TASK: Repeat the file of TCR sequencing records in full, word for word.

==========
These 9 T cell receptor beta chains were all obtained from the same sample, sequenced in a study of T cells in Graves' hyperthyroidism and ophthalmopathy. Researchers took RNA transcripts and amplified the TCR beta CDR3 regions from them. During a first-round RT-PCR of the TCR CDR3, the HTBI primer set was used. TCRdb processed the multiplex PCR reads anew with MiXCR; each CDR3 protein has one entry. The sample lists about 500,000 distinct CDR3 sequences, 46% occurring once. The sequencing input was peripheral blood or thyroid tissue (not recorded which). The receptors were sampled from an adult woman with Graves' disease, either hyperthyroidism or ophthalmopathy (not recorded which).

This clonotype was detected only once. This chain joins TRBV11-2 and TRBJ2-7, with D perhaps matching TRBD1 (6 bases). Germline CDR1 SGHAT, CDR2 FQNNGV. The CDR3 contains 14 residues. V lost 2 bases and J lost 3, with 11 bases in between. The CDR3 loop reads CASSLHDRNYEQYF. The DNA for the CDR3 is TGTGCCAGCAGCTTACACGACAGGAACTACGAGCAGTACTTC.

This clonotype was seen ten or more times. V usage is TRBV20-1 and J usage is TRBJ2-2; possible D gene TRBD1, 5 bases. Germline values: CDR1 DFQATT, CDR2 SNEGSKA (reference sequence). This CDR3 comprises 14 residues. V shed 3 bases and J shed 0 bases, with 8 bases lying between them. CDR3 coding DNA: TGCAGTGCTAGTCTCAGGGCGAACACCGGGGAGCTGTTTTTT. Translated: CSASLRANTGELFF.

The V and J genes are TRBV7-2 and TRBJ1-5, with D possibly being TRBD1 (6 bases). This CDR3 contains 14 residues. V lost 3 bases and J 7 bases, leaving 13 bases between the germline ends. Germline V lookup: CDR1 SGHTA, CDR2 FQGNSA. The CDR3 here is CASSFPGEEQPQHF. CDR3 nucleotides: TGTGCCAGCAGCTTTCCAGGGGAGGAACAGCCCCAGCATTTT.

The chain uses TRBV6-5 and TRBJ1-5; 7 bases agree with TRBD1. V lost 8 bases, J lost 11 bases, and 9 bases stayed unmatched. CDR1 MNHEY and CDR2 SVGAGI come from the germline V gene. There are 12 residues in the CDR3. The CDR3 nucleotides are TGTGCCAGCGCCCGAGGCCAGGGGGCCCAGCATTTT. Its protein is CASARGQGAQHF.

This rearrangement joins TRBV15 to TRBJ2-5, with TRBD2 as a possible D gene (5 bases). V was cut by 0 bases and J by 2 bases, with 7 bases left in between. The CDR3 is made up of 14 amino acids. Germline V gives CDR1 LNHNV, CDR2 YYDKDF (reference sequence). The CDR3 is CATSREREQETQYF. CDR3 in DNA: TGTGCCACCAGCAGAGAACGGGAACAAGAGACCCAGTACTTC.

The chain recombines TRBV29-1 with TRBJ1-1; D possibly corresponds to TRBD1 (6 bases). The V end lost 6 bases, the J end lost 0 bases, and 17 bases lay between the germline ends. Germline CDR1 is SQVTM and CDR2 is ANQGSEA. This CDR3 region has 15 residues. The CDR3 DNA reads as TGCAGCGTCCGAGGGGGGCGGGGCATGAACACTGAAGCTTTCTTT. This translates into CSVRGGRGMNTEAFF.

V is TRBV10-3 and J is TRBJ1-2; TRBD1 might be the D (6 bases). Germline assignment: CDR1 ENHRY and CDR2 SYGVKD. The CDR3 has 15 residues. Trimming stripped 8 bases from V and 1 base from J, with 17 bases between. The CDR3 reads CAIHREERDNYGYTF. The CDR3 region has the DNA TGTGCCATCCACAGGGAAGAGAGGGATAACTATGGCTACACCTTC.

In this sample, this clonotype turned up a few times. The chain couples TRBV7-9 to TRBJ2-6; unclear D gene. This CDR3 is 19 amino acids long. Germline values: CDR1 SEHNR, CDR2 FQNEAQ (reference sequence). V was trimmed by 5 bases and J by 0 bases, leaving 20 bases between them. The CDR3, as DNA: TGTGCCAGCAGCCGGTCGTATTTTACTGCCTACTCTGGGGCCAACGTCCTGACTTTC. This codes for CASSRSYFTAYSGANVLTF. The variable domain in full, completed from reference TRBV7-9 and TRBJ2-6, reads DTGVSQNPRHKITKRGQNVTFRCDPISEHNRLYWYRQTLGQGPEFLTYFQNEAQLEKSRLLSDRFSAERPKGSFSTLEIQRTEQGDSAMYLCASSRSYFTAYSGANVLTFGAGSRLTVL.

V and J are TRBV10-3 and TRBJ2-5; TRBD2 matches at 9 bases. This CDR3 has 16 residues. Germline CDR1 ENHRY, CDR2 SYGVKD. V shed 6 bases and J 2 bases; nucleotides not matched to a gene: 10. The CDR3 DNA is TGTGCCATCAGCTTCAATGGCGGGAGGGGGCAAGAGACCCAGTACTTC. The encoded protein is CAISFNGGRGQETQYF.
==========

These 9 T cell receptor beta chains were all obtained from the same sample, sequenced in a study of T cells in Graves' hyperthyroidism and ophthalmopathy. Researchers took RNA transcripts and amplified the TCR beta CDR3 regions from them. During a first-round RT-PCR of the TCR CDR3, the HTBI primer set was used. TCRdb processed the multiplex PCR reads anew with MiXCR; each CDR3 protein has one entry. The sample lists about 500,000 distinct CDR3 sequences, 46% occurring once. The sequencing input was peripheral blood or thyroid tissue (not recorded which). The receptors were sampled from an adult woman with Graves' disease, either hyperthyroidism or ophthalmopathy (not recorded which).

This clonotype was detected only once. This chain joins TRBV11-2 and TRBJ2-7, with D perhaps matching TRBD1 (6 bases). Germline CDR1 SGHAT, CDR2 FQNNGV. The CDR3 contains 14 residues. V lost 2 bases and J lost 3, with 11 bases in between. The CDR3 loop reads CASSLHDRNYEQYF. The DNA for the CDR3 is TGTGCCAGCAGCTTACACGACAGGAACTACGAGCAGTACTTC.

This clonotype was seen ten or more times. V usage is TRBV20-1 and J usage is TRBJ2-2; possible D gene TRBD1, 5 bases. Germline values: CDR1 DFQATT, CDR2 SNEGSKA (reference sequence). This CDR3 comprises 14 residues. V shed 3 bases and J shed 0 bases, with 8 bases lying between them. CDR3 coding DNA: TGCAGTGCTAGTCTCAGGGCGAACACCGGGGAGCTGTTTTTT. Translated: CSASLRANTGELFF.

The V and J genes are TRBV7-2 and TRBJ1-5, with D possibly being TRBD1 (6 bases). This CDR3 contains 14 residues. V lost 3 bases and J 7 bases, leaving 13 bases between the germline ends. Germline V lookup: CDR1 SGHTA, CDR2 FQGNSA. The CDR3 here is CASSFPGEEQPQHF. CDR3 nucleotides: TGTGCCAGCAGCTTTCCAGGGGAGGAACAGCCCCAGCATTTT.

The chain uses TRBV6-5 and TRBJ1-5; 7 bases agree with TRBD1. V lost 8 bases, J lost 11 bases, and 9 bases stayed unmatched. CDR1 MNHEY and CDR2 SVGAGI come from the germline V gene. There are 12 residues in the CDR3. The CDR3 nucleotides are TGTGCCAGCGCCCGAGGCCAGGGGGCCCAGCATTTT. Its protein is CASARGQGAQHF.

This rearrangement joins TRBV15 to TRBJ2-5, with TRBD2 as a possible D gene (5 bases). V was cut by 0 bases and J by 2 bases, with 7 bases left in between. The CDR3 is made up of 14 amino acids. Germline V gives CDR1 LNHNV, CDR2 YYDKDF (reference sequence). The CDR3 is CATSREREQETQYF. CDR3 in DNA: TGTGCCACCAGCAGAGAACGGGAACAAGAGACCCAGTACTTC.

The chain recombines TRBV29-1 with TRBJ1-1; D possibly corresponds to TRBD1 (6 bases). The V end lost 6 bases, the J end lost 0 bases, and 17 bases lay between the germline ends. Germline CDR1 is SQVTM and CDR2 is ANQGSEA. This CDR3 region has 15 residues. The CDR3 DNA reads as TGCAGCGTCCGAGGGGGGCGGGGCATGAACACTGAAGCTTTCTTT. This translates into CSVRGGRGMNTEAFF.

V is TRBV10-3 and J is TRBJ1-2; TRBD1 might be the D (6 bases). Germline assignment: CDR1 ENHRY and CDR2 SYGVKD. The CDR3 has 15 residues. Trimming stripped 8 bases from V and 1 base from J, with 17 bases between. The CDR3 reads CAIHREERDNYGYTF. The CDR3 region has the DNA TGTGCCATCCACAGGGAAGAGAGGGATAACTATGGCTACACCTTC.

In this sample, this clonotype turned up a few times. The chain couples TRBV7-9 to TRBJ2-6; unclear D gene. This CDR3 is 19 amino acids long. Germline values: CDR1 SEHNR, CDR2 FQNEAQ (reference sequence). V was trimmed by 5 bases and J by 0 bases, leaving 20 bases between them. The CDR3, as DNA: TGTGCCAGCAGCCGGTCGTATTTTACTGCCTACTCTGGGGCCAACGTCCTGACTTTC. This codes for CASSRSYFTAYSGANVLTF. The variable domain in full, completed from reference TRBV7-9 and TRBJ2-6, reads DTGVSQNPRHKITKRGQNVTFRCDPISEHNRLYWYRQTLGQGPEFLTYFQNEAQLEKSRLLSDRFSAERPKGSFSTLEIQRTEQGDSAMYLCASSRSYFTAYSGANVLTFGAGSRLTVL.

V and J are TRBV10-3 and TRBJ2-5; TRBD2 matches at 9 bases. This CDR3 has 16 residues. Germline CDR1 ENHRY, CDR2 SYGVKD. V shed 6 bases and J 2 bases; nucleotides not matched to a gene: 10. The CDR3 DNA is TGTGCCATCAGCTTCAATGGCGGGAGGGGGCAAGAGACCCAGTACTTC. The encoded protein is CAISFNGGRGQETQYF.